Real-life development consultant Bob Gersony is an individual with no truck for either abstract high-theory or the bureaucratic circumlocutions of his profession. He eschews writing executive summaries and I dare say he’s never written a ‘design annexure’, ‘delivery manual’ or ‘monitoring, evaluation, research and learning framework’ in his life. And, as Robert D. Kaplan shows in the epic and enthralling The Good American the world is so much better off for it. At a conservative estimate, thousands of people are alive and living better lives as a result of Gersony’s dogged and indefatigable behind-the-scenes work.
Described in the book as a “Colombo meets Indiana Jones” character, Bob Gersony – “the most influential humanitarian you’ve never heard of” – spent most of his career working as a contractor for various arms of the US government. Over time he cultivated the reputation as the ‘go-to’ person asked to go into a geographical hot-spot and report back to Washington as to what was actually going on. Gersony’s career has spanned close to 50 years. It began in Central America and took him throughout Africa, Eastern Europe and Southeast Asia.
Gersony’s anthropological method remained the same throughout his career. He would hightail it from air-conditioned offices in the capital city as quickly as possible and go conduct scores, sometimes hundreds of interviews with people at the coal face: destitute refugees, victims, soldiers and, in one town of Bosnia-Herzegovina, a murderous mayor. He’d handwrite their words in his notebooks, collate and analyse them and present his findings to higher-ups. His reports were famously shorn of spin, political posturing and personal judgement. This was no easy task because “of all the anger that would build up inside him, on account of all the atrocities and bureaucratic stupidities he confronted” along the way.
Often Gersony’s findings rocked diplomatic boats. They showed up unpalatable truths about the US’s allies and policies. Some examples: the RENAMO movement in Mozambique that the US was supporting over the leftist government during the Cold War were primarily responsible for atrocities; soldiers in Paul Kagame’s Tutsi-dominated government in Rwanda engaged in killings too; provisions in the peace accord that ended the Bosnian war weren’t just unimplementable, but likely to generate conflict. In Colombia he found that the effect of a US policy to divert farmers from growing the coca plant – which is manufactured into cocaine – worked as an incentive for them to grow more.
Gersony was an eminently practical man. He recommended programs that emphasised water and sanitation and infrastructure over vogueish miasmas such as “civil society” and “conflict mitigation”. His work was important but frequently wrought a massive toll, both physically and emotionally. The most treacherous jungles he operated within were bureaucratic.
I love the light and propulsive way that Robert D. Kaplan can write about heavy topics. His style blends deep historical knowledge with vivid description and spry anecdote. The result is a ‘two for one’ deal of a book. As well as getting a biography of the impressive Gersony, the reader gets textured potted histories of the 20-odd countries that Gersony cycled through. ‘Unputdownable’ is a cliché – the sort of phrase Gersony would pluck out as he edited his reports – but it’s the best word I can think of it to characterise this book.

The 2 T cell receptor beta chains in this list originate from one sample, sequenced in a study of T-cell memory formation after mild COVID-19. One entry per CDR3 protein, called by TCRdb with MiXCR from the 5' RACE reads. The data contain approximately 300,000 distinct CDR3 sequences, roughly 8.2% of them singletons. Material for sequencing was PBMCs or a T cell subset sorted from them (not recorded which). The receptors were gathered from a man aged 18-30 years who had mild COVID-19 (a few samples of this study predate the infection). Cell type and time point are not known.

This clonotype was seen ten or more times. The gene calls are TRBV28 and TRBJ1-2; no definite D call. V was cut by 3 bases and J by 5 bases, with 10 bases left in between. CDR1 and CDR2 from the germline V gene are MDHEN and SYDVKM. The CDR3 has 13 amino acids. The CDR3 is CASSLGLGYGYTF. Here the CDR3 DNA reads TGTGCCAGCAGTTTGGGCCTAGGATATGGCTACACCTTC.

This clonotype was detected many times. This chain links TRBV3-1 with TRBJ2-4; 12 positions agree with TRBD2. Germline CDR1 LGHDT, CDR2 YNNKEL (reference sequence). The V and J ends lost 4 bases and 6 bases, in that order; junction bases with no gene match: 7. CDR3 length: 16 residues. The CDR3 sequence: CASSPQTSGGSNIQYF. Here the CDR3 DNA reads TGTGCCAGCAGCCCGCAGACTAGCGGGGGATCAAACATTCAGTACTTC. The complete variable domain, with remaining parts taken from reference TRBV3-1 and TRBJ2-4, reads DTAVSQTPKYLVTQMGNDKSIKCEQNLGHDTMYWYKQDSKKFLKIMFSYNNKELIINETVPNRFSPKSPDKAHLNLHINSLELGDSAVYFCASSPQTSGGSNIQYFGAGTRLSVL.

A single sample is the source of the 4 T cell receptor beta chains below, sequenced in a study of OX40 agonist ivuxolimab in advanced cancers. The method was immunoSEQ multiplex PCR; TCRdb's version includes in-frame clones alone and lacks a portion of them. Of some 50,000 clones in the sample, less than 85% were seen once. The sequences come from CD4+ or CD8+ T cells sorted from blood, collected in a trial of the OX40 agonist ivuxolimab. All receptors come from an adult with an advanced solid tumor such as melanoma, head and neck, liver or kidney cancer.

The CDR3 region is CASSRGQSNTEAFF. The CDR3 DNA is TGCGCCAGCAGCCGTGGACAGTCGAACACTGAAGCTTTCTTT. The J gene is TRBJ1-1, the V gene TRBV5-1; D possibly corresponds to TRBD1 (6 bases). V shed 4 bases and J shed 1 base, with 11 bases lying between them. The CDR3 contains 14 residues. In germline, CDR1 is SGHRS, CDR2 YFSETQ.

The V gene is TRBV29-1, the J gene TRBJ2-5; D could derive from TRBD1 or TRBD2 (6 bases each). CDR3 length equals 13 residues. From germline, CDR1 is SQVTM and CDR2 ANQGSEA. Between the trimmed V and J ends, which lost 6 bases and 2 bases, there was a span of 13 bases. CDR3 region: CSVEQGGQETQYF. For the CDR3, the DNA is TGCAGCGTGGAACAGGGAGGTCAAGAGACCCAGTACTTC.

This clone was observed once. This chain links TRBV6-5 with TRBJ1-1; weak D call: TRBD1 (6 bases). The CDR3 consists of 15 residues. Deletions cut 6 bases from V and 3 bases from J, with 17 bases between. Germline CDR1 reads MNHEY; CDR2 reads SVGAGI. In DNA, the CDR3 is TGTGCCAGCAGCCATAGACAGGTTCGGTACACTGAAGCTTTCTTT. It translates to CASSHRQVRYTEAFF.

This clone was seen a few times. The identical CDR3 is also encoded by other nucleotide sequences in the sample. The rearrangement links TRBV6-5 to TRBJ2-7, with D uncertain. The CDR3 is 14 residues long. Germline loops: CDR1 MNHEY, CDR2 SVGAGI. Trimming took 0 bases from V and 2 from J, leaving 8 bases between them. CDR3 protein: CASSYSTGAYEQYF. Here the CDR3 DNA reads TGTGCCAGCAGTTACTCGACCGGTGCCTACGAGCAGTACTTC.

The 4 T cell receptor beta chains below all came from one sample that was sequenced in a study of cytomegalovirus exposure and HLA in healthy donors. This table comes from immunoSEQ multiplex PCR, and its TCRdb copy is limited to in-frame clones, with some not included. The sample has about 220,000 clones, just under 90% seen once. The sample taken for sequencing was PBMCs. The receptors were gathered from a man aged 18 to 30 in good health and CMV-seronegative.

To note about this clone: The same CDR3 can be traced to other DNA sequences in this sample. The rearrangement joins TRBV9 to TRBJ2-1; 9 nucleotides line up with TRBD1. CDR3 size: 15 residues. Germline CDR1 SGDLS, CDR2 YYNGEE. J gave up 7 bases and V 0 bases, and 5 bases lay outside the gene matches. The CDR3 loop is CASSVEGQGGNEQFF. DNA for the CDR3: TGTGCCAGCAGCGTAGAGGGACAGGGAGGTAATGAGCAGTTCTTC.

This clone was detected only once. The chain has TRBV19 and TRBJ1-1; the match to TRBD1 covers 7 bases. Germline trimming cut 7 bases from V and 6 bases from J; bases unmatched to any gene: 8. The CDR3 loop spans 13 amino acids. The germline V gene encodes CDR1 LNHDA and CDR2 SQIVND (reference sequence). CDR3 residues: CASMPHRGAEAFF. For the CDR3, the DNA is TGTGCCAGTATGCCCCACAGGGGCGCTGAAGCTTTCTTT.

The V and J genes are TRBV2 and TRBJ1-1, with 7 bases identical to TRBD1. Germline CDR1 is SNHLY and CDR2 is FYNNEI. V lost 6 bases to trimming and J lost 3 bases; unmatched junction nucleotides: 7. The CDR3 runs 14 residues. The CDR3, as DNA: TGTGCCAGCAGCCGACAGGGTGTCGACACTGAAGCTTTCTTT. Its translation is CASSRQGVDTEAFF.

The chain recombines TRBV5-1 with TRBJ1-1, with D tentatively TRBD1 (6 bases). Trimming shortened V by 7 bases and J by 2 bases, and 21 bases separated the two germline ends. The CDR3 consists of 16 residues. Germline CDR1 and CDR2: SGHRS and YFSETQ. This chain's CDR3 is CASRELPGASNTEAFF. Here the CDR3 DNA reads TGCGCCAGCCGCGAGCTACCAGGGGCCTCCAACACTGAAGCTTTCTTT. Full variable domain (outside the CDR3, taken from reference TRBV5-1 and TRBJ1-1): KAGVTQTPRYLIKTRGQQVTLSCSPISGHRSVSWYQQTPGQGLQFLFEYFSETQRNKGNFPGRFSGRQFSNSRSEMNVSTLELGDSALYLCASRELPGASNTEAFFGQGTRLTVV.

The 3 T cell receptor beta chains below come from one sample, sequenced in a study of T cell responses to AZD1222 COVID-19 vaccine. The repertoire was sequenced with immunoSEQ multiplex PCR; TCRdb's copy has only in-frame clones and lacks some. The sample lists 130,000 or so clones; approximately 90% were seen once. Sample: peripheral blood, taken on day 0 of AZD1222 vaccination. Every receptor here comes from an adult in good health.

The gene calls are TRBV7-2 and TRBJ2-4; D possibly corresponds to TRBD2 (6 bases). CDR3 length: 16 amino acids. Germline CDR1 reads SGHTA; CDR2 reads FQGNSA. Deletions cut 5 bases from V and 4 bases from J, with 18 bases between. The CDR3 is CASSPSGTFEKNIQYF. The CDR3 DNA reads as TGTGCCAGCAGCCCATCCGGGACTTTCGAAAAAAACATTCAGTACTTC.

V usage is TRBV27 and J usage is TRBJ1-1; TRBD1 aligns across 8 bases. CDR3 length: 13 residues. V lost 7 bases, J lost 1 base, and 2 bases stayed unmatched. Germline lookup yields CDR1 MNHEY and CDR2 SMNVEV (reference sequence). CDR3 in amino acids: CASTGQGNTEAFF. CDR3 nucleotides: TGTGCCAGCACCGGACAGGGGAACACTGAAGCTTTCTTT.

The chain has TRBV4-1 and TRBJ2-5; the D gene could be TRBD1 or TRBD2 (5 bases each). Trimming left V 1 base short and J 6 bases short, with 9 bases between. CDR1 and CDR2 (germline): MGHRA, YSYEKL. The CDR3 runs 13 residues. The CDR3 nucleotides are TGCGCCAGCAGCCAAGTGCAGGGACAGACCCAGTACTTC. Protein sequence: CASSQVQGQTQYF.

I’m about as distrustful as Kaplan and Gersony of grand theories but the book points to the validity of two. One is Michael Lipsky’s concept of ‘street level bureaucracy’, the belief that individuals function as important policy-makers, because they exercise discretion in the day-to-day implementation of public programs. Another originated with Max Weber and expanded into research on international development: the notion that one needs an authorising environment with space, legitimacy and financial wherewithal to be able to take words on a page and translate them into action. If the people who hire you trust you, great. If not, you are doomed.
The book is an unsparingly accurate reflection of the precarity of the consulting trade. Even though Gersony is engaging in life-saving work, there’s months that go by when he’s idling and fearful that he’s never going to get another job, anxious he didn’t have a backer and might be falling between bureaucratic cracks. Anyone declaring themselves ‘open to work’ on LinkedIn or spending time hawking their wares on that site will be familiar with that gnawing feeling.
The book put me in a ruminative mood. Nothing I’ve ever done has been anywhere close as momentous as Gersony’s, but I’ve often thought that I did my best work when I was treated like a sentient adult and allowed to call things as they were. Where I did my worst work was when the jittery person managing me did so with the bureaucratic equivalent of a 30-thousand-foot screwdriver, deploying tactics such as insisting on sitting in on interviews during supposedly independent assessments in order to ‘add value’ and writing passive-aggressive emails bellyaching about stray phrases.
It also made me examine a core development belief, one that I have argued for myself: that one needs to be working in a place long enough to make a difference. Gersony frequently didn’t stick around long in many of the places he worked. Approaching a place anew meant he didn’t look at it with prefilled assumptions – something to contemplate in aid contracting in the Pacific where there can be a reflex to engage old island hands again and again.